Aspen and Snowmass



Forever honored in the lyrics of John Denver, the Roaring Fork Valley—and Aspen, its crown jewel—is the quintessential Colorado Rocky Mountain High. A rampart of the state’s famed Fourteeners (peaks over 14,000 feet) guard this valley. There are only two ways in or out: over the precipitous Independence Pass or up the four-lane highway through the booming Roaring Fork Valley that stretches nearly 50 mi, from Glenwood Springs to Aspen.

Aspen and Snowmass Sights

One of the world’s fabled resorts, Aspen practically defines glitz, glamour, and glorious . To the uninitiated, Aspen and Vail are synonymous. To residents, a rivalry exists, with locals of each claiming to have the state’s most epic , finest restaurants, and hottest nightlife. The most obvious distinction is the look: Vail is a faux-Bavarian development, whereas Aspen is an overgrown mining town. Vail is full of politicians—it’s where Gerald Ford, Dan Quayle, and John Sununu fled to escape the cares of state—whereas Aspen is popular with singers and movie stars. Don Johnson and Melanie Griffith married (and divorced) here, and this is where Barbra Streisand took a stand against state legislation that discriminated against gay people.

Between the galleries, museums, music festivals, and other glittering social events, there’s so much going on in Aspen that even in winter many people come simply to “do the scene” and never make it to the slopes. High-end boutiques have been known to serve free Campari-and-sodas après-ski, a practice so over the top that there’s a certain charm to it. At the same time, Aspen is a place where people live fairly average lives, sending their children to school and working at jobs that may or may not have to do with skiing. It is, arguably, America’s original ski-bum destination, a fact that continues to give the town’s character an underlying layer of humor and texture. You can come to Aspen and have a reasonably straightforward, enjoyable ski vacation, because once you’ve stripped away the veneer, Aspen is simply a great place to ski.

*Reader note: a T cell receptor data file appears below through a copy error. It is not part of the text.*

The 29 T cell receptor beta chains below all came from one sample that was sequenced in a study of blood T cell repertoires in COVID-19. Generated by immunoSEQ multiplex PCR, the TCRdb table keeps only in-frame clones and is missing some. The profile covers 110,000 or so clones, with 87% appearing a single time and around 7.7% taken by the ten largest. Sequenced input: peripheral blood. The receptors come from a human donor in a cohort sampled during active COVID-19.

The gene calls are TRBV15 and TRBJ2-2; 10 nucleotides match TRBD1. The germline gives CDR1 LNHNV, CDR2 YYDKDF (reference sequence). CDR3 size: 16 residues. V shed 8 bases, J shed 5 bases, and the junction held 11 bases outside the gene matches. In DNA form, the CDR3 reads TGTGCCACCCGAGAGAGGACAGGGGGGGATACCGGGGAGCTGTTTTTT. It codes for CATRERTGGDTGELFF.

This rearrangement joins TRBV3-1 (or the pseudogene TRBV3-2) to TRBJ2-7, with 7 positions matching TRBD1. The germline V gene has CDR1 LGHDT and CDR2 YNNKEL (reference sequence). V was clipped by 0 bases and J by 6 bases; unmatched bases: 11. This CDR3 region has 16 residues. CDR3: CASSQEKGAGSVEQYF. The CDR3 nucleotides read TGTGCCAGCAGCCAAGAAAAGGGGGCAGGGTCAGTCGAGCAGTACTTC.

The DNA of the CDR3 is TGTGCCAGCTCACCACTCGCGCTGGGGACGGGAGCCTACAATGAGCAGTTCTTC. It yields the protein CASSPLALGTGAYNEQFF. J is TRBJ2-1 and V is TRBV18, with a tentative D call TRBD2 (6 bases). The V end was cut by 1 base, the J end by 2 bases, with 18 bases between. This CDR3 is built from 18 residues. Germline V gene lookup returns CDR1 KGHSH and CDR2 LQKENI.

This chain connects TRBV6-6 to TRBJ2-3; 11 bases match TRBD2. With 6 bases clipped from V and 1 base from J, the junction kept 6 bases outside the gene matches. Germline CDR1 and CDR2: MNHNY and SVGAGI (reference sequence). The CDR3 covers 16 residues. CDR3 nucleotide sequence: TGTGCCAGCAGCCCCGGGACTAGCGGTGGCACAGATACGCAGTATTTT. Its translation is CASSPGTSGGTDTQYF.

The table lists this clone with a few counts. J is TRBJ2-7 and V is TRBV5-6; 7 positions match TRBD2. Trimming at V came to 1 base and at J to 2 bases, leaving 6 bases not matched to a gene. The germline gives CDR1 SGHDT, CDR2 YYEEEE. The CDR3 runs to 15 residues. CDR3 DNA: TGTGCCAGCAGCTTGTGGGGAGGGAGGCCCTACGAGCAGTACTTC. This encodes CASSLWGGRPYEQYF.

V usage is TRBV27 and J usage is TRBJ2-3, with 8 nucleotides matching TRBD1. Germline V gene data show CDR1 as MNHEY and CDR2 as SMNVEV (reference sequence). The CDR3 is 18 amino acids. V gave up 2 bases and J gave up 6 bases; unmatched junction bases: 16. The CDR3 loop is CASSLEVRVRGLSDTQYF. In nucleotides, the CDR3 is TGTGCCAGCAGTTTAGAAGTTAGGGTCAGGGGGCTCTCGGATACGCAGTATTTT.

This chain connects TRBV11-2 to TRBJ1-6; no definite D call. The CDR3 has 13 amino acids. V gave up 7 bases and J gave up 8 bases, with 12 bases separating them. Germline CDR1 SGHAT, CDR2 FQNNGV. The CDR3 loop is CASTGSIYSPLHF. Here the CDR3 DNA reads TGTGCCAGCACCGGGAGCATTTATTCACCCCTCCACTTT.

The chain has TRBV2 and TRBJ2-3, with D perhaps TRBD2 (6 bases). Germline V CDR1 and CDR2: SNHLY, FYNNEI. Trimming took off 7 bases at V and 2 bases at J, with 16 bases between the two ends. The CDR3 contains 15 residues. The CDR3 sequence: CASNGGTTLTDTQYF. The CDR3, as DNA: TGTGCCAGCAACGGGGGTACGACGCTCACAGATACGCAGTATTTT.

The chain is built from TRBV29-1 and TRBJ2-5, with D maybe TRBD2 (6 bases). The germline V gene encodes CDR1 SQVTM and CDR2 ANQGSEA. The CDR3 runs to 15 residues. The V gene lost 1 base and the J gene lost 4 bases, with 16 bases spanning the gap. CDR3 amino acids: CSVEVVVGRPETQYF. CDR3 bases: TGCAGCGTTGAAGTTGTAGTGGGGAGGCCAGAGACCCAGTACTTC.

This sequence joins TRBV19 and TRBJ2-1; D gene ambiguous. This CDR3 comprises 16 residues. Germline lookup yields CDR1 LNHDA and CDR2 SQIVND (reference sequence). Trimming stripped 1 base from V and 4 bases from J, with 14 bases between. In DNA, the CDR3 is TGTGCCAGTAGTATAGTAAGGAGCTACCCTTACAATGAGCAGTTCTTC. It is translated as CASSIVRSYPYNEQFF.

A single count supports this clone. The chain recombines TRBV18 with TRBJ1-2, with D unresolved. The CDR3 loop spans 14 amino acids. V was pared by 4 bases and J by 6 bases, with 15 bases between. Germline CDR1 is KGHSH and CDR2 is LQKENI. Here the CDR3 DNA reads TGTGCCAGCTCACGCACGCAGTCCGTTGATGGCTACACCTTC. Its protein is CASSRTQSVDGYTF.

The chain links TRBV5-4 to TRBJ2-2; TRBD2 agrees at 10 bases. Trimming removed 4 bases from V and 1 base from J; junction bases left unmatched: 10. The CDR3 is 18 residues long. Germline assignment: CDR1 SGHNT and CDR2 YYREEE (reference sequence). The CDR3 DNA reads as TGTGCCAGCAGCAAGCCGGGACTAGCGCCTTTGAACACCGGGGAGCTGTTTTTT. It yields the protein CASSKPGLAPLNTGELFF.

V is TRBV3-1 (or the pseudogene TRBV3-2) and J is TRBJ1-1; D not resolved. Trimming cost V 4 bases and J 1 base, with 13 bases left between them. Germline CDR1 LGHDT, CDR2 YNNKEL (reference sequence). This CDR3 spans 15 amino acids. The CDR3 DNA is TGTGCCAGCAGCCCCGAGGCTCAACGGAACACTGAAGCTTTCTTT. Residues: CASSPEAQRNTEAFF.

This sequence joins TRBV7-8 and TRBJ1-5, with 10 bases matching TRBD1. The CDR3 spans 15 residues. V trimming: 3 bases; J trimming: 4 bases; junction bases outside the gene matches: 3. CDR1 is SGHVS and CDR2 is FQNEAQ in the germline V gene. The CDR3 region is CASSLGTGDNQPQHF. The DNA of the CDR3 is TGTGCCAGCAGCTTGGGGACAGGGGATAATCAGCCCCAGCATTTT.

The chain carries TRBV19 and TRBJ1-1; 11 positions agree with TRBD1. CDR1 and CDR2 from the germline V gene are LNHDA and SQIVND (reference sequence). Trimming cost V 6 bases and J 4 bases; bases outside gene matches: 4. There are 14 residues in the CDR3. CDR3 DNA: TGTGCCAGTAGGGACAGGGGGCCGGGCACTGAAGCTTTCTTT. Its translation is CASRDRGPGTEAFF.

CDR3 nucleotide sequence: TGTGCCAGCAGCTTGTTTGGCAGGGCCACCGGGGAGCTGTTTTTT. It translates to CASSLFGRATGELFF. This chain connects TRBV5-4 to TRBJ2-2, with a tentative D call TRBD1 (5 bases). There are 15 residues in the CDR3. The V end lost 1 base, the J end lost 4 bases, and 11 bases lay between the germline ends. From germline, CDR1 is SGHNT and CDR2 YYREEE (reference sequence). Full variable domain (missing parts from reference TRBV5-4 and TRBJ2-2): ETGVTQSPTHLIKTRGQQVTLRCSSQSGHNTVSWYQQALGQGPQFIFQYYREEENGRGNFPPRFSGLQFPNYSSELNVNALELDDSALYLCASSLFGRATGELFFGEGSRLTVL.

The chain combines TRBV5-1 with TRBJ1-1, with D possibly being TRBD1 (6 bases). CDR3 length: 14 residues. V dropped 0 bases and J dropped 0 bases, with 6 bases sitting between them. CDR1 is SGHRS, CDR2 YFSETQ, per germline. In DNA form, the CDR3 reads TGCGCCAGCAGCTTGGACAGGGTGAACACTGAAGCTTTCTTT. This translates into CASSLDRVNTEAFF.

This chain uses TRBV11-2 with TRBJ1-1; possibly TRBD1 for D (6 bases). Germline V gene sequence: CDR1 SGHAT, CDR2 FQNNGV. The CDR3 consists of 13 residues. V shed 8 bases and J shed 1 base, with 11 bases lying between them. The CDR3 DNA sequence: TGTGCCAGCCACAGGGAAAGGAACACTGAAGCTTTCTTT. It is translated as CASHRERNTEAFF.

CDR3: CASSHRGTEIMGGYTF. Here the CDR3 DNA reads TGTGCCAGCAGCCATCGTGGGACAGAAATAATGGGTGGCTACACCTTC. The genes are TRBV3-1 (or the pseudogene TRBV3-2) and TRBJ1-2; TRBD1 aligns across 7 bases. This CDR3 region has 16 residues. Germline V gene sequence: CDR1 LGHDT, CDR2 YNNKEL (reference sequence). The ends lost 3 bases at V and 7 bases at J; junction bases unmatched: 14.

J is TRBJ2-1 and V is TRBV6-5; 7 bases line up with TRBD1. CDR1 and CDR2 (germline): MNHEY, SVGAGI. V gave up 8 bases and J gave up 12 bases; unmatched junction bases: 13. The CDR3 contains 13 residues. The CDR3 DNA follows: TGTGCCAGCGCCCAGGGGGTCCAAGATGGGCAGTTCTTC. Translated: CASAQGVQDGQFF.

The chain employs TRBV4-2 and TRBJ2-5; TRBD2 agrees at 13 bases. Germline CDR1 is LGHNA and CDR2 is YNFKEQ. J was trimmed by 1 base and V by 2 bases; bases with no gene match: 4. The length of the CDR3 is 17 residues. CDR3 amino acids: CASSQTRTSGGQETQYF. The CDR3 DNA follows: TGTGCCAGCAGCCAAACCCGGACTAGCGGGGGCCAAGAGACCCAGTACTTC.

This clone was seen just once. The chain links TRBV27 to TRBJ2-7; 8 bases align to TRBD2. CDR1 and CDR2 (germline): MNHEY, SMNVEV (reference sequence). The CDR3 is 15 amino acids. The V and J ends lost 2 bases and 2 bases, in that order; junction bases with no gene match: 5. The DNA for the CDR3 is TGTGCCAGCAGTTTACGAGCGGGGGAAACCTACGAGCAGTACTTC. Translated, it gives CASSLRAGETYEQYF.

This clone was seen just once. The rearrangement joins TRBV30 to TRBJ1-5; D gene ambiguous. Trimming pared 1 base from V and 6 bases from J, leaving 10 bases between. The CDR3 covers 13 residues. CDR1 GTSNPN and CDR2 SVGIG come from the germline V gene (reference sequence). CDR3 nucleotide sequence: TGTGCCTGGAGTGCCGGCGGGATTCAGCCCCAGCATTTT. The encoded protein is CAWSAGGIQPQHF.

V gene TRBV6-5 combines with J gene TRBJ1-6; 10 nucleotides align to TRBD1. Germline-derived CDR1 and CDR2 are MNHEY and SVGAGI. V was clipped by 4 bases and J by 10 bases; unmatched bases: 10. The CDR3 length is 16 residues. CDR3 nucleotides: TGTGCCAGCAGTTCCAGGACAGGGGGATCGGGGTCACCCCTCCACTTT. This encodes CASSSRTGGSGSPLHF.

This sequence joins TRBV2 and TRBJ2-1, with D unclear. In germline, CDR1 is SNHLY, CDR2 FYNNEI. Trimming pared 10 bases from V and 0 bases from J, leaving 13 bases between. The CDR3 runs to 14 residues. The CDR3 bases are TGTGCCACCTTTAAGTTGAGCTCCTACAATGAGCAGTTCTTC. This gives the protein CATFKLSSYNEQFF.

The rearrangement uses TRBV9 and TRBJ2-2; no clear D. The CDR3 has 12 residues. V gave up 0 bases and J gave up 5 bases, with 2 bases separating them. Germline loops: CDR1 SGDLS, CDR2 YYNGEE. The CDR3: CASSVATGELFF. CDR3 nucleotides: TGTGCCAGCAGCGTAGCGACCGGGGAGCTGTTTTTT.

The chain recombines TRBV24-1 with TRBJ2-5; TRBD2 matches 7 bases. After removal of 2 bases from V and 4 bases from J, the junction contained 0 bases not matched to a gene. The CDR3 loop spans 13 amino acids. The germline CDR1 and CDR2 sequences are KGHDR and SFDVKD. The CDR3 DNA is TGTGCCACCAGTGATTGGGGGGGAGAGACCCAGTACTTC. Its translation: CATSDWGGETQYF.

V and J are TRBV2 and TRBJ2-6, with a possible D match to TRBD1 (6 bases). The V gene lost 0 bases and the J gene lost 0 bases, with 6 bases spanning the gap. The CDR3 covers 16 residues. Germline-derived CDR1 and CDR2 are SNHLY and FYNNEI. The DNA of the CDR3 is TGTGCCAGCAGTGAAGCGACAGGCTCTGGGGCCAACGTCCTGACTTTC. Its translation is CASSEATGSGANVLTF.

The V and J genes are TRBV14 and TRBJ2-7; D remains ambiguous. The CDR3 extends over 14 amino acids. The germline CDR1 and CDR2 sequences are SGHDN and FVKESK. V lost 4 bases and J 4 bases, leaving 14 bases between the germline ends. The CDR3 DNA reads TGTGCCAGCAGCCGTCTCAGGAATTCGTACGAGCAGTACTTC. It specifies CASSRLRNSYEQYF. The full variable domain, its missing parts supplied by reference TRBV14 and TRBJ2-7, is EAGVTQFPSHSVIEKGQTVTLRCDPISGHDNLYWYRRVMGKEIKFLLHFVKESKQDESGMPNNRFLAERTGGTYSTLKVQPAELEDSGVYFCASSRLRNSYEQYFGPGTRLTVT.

Aspen has always been a magnet for cultural and countercultural types. The late bad-boy gonzo journalist Hunter S. Thompson was one of the more-visible citizens of the nearby community of Woody Creek. One of Aspen’s most amusing figures is Jon Barnes, who tools around in his “Ultimate Taxi” (it’s plastered with 3-D glasses, crystal disco balls, and neon necklaces and is redolent of dry ice and incense). You’ll find everyone from socialites with Vogue exteriors and vague interiors to long-haired musicians in combat boots and fatigues. Ultimately, it doesn’t matter what you wear here, as long as you wear it with conviction.

Originally called Ute City (after its displaced former residents), Aspen was founded in the late 1870s during a silver rush. The most prominent early citizen was Jerome Wheeler, who opened two of Aspen’s enduring landmarks, the Hotel Jerome and the Wheeler Opera House. The silver market crashed in 1893, and Aspen’s population dwindled from 15,000 to 250 by the end of the Depression. In the late 1930s the region struck gold when Swiss mountaineer and ski consultant Andre Roche determined that Aspen Mountain would make a prime ski area. By 1941 it had already landed the U.S. Nationals, but Aspen was really put on the world map by Walter Paepcke, who developed the town as a cultural mecca. In 1949 he helped found the Aspen Institute for Humanistic Studies, and subsequently organized an international celebration to mark Johann Wolfgang von Goethe’s 200th birthday. This event paved the way for such renowned annual festivities as the Aspen Music Festival and the International Design Conference.